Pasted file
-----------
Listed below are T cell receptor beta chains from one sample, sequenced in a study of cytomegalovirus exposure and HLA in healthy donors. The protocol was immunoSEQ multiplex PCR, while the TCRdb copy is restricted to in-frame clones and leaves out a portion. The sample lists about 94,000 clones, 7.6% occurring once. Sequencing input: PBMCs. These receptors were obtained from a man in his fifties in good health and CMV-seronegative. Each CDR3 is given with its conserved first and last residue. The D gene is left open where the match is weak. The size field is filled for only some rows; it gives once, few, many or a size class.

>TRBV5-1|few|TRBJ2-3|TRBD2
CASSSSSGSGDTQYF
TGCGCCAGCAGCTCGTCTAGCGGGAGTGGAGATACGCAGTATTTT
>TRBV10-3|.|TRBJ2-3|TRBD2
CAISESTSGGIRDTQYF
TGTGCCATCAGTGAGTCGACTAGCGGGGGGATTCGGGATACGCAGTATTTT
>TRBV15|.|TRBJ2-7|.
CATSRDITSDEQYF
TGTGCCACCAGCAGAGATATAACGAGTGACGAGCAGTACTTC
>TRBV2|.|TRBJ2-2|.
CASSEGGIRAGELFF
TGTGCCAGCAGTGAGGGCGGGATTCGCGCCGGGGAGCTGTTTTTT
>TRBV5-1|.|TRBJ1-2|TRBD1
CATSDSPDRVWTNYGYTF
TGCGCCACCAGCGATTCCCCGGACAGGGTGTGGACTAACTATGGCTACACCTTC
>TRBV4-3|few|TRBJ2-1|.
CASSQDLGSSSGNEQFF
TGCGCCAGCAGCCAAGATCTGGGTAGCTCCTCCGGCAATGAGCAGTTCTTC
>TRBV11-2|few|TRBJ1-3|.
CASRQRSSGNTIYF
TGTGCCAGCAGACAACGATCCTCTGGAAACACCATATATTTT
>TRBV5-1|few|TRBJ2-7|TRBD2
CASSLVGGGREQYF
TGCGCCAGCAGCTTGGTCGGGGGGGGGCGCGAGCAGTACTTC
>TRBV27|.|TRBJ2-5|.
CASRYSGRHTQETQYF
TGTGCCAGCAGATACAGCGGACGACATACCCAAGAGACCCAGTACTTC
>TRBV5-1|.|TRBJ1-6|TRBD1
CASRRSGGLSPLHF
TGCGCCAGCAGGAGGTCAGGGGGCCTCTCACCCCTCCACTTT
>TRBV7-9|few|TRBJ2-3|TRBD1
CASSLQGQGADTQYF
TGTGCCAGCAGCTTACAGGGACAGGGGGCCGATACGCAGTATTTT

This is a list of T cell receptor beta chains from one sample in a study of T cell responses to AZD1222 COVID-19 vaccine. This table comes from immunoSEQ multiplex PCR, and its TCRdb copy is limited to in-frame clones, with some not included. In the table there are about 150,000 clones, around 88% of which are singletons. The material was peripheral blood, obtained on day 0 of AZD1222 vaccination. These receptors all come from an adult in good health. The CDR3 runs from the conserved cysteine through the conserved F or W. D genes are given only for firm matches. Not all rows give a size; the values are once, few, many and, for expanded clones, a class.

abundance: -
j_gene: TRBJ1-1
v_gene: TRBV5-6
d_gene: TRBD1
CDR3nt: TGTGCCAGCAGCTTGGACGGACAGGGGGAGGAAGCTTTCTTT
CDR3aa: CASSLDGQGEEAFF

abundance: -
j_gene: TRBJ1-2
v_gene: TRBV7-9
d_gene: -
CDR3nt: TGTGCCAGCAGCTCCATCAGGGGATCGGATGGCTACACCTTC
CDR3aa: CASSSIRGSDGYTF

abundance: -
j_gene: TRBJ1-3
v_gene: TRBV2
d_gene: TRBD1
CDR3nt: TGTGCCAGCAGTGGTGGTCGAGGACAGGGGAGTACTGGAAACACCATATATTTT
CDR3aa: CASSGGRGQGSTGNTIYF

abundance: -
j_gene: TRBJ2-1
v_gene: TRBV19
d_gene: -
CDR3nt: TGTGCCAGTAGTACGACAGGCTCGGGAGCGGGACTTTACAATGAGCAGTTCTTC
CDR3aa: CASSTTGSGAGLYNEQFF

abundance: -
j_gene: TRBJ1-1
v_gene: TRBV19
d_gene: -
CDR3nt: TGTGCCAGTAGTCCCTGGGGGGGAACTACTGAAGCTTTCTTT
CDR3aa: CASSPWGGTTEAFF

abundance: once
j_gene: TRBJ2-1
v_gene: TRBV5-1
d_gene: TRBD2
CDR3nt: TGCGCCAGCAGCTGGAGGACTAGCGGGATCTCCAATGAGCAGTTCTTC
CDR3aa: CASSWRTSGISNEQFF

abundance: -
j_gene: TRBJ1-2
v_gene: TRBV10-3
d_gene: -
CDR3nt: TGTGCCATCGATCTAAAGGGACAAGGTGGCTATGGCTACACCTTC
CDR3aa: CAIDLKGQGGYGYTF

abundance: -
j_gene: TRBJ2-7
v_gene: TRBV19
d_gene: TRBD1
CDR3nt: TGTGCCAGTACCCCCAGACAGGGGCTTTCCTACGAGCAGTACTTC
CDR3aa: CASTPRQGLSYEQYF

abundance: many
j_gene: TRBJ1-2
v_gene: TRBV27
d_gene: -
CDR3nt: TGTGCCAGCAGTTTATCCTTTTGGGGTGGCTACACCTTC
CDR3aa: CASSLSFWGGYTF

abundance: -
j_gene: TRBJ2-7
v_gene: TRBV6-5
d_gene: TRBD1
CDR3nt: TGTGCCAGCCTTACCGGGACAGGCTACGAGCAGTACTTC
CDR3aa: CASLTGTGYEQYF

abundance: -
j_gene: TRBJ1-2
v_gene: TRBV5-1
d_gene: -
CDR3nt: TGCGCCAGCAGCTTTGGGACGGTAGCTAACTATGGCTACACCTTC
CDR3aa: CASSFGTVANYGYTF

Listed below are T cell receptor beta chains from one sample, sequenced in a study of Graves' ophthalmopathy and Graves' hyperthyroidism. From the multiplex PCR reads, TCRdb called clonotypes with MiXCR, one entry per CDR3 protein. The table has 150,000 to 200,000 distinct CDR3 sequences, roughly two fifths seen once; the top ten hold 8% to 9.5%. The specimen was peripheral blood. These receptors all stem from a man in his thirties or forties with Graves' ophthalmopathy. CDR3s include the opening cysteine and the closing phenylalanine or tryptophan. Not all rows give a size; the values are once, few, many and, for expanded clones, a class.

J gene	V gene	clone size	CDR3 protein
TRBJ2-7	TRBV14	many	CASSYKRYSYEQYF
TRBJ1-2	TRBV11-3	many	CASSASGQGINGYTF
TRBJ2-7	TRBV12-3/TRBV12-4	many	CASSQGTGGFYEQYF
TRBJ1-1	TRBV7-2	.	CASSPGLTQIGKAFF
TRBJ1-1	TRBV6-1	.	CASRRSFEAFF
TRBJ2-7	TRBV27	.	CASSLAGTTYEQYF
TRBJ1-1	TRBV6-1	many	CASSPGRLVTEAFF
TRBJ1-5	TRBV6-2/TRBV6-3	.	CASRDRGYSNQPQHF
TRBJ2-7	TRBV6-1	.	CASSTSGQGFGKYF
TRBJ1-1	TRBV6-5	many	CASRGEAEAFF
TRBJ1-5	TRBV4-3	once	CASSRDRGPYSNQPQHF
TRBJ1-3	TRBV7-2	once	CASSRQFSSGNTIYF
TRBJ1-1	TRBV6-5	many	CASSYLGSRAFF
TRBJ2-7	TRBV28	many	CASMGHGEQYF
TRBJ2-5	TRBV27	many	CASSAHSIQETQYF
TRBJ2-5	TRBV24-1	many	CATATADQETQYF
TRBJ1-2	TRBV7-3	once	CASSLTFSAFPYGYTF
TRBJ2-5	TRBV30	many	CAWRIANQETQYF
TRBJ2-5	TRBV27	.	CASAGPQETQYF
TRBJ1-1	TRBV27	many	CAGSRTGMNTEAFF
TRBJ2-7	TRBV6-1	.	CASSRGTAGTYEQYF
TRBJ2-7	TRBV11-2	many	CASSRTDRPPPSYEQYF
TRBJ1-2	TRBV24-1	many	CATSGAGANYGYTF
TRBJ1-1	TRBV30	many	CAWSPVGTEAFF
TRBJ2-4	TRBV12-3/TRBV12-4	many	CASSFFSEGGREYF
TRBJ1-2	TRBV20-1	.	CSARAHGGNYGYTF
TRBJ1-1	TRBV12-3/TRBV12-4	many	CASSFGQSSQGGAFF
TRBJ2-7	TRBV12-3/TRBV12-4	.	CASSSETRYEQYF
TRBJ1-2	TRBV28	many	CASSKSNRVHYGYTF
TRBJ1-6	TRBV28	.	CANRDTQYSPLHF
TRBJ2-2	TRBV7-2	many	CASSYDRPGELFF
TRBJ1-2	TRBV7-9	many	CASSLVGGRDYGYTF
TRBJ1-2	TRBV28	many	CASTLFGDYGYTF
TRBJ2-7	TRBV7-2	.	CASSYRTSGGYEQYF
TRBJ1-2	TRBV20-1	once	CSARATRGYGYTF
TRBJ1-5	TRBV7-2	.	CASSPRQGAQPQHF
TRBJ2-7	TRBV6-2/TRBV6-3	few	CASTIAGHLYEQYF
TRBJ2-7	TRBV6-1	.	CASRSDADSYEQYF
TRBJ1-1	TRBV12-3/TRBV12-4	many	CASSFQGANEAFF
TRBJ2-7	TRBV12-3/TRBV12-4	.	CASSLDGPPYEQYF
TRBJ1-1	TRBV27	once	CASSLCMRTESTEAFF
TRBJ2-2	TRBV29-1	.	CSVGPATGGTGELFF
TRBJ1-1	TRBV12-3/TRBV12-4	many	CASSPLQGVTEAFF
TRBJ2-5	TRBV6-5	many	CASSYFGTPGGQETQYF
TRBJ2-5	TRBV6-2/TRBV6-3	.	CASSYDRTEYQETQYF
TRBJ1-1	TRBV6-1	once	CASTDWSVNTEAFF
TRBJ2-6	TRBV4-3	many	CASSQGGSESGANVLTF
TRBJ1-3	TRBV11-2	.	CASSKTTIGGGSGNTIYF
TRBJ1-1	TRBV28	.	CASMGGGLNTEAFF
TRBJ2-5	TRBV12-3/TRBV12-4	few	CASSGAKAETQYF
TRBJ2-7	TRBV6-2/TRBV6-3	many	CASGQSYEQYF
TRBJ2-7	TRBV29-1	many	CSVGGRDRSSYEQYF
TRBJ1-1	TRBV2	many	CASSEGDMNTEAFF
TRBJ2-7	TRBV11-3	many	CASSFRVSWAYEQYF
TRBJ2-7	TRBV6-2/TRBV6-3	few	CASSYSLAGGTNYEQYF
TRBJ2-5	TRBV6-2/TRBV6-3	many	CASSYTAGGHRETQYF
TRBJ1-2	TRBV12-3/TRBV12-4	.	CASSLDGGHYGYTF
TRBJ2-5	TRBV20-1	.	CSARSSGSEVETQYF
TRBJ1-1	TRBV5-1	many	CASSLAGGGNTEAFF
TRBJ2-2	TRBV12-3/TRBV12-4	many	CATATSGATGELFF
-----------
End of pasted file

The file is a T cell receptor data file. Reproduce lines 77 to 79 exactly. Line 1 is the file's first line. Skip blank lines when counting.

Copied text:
CDR3aa: CAIDLKGQGGYGYTF

abundance: -
j_gene: TRBJ2-7